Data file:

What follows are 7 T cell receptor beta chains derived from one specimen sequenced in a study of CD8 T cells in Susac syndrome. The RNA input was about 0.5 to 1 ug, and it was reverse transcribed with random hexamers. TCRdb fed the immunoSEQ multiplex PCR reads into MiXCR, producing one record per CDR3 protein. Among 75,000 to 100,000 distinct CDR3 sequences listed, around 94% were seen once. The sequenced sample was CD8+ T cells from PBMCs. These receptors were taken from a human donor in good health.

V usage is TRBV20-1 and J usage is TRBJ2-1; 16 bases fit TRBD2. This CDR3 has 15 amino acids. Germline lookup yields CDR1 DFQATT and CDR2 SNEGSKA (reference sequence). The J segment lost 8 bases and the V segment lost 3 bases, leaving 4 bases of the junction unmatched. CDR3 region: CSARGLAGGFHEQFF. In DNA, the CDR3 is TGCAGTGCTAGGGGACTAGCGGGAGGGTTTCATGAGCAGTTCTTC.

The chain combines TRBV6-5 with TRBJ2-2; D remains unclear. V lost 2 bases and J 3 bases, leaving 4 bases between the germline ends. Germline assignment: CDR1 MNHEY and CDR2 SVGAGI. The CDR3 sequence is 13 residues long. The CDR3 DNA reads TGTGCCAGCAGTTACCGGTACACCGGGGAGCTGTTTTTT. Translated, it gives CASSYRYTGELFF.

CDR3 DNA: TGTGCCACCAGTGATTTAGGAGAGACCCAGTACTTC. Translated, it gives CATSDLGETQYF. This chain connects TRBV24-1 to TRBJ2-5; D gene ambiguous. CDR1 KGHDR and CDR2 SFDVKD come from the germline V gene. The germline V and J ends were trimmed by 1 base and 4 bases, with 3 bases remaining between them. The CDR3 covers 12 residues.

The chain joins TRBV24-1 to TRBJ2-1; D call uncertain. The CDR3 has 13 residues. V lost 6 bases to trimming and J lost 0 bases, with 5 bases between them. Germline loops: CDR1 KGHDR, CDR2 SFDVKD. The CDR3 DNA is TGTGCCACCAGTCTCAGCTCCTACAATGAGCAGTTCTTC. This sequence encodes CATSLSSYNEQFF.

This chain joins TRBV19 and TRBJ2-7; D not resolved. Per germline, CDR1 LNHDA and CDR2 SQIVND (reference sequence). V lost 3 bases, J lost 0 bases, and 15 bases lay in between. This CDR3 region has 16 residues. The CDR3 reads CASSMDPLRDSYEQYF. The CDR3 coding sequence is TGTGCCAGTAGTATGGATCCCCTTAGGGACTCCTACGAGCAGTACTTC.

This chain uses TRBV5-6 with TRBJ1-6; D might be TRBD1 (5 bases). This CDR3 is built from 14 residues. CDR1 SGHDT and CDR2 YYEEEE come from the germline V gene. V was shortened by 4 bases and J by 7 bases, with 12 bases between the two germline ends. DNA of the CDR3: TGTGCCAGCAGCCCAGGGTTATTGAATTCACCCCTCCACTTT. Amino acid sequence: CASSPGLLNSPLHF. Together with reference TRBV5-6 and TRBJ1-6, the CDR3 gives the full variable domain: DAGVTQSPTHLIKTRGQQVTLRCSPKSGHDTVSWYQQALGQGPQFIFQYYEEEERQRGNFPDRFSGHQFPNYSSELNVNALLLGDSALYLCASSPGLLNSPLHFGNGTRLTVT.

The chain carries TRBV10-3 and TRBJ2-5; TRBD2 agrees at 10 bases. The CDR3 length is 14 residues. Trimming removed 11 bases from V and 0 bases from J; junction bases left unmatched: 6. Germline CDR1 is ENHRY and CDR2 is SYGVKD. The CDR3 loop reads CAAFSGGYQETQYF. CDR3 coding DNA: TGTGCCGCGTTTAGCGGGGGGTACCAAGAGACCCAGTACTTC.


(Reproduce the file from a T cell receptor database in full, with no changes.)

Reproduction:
What follows are 7 T cell receptor beta chains derived from one specimen sequenced in a study of CD8 T cells in Susac syndrome. The RNA input was about 0.5 to 1 ug, and it was reverse transcribed with random hexamers. TCRdb fed the immunoSEQ multiplex PCR reads into MiXCR, producing one record per CDR3 protein. Among 75,000 to 100,000 distinct CDR3 sequences listed, around 94% were seen once. The sequenced sample was CD8+ T cells from PBMCs. These receptors were taken from a human donor in good health.

V usage is TRBV20-1 and J usage is TRBJ2-1; 16 bases fit TRBD2. This CDR3 has 15 amino acids. Germline lookup yields CDR1 DFQATT and CDR2 SNEGSKA (reference sequence). The J segment lost 8 bases and the V segment lost 3 bases, leaving 4 bases of the junction unmatched. CDR3 region: CSARGLAGGFHEQFF. In DNA, the CDR3 is TGCAGTGCTAGGGGACTAGCGGGAGGGTTTCATGAGCAGTTCTTC.

The chain combines TRBV6-5 with TRBJ2-2; D remains unclear. V lost 2 bases and J 3 bases, leaving 4 bases between the germline ends. Germline assignment: CDR1 MNHEY and CDR2 SVGAGI. The CDR3 sequence is 13 residues long. The CDR3 DNA reads TGTGCCAGCAGTTACCGGTACACCGGGGAGCTGTTTTTT. Translated, it gives CASSYRYTGELFF.

CDR3 DNA: TGTGCCACCAGTGATTTAGGAGAGACCCAGTACTTC. Translated, it gives CATSDLGETQYF. This chain connects TRBV24-1 to TRBJ2-5; D gene ambiguous. CDR1 KGHDR and CDR2 SFDVKD come from the germline V gene. The germline V and J ends were trimmed by 1 base and 4 bases, with 3 bases remaining between them. The CDR3 covers 12 residues.

The chain joins TRBV24-1 to TRBJ2-1; D call uncertain. The CDR3 has 13 residues. V lost 6 bases to trimming and J lost 0 bases, with 5 bases between them. Germline loops: CDR1 KGHDR, CDR2 SFDVKD. The CDR3 DNA is TGTGCCACCAGTCTCAGCTCCTACAATGAGCAGTTCTTC. This sequence encodes CATSLSSYNEQFF.

This chain joins TRBV19 and TRBJ2-7; D not resolved. Per germline, CDR1 LNHDA and CDR2 SQIVND (reference sequence). V lost 3 bases, J lost 0 bases, and 15 bases lay in between. This CDR3 region has 16 residues. The CDR3 reads CASSMDPLRDSYEQYF. The CDR3 coding sequence is TGTGCCAGTAGTATGGATCCCCTTAGGGACTCCTACGAGCAGTACTTC.

This chain uses TRBV5-6 with TRBJ1-6; D might be TRBD1 (5 bases). This CDR3 is built from 14 residues. CDR1 SGHDT and CDR2 YYEEEE come from the germline V gene. V was shortened by 4 bases and J by 7 bases, with 12 bases between the two germline ends. DNA of the CDR3: TGTGCCAGCAGCCCAGGGTTATTGAATTCACCCCTCCACTTT. Amino acid sequence: CASSPGLLNSPLHF. Together with reference TRBV5-6 and TRBJ1-6, the CDR3 gives the full variable domain: DAGVTQSPTHLIKTRGQQVTLRCSPKSGHDTVSWYQQALGQGPQFIFQYYEEEERQRGNFPDRFSGHQFPNYSSELNVNALLLGDSALYLCASSPGLLNSPLHFGNGTRLTVT.

The chain carries TRBV10-3 and TRBJ2-5; TRBD2 agrees at 10 bases. The CDR3 length is 14 residues. Trimming removed 11 bases from V and 0 bases from J; junction bases left unmatched: 6. Germline CDR1 is ENHRY and CDR2 is SYGVKD. The CDR3 loop reads CAAFSGGYQETQYF. CDR3 coding DNA: TGTGCCGCGTTTAGCGGGGGGTACCAAGAGACCCAGTACTTC.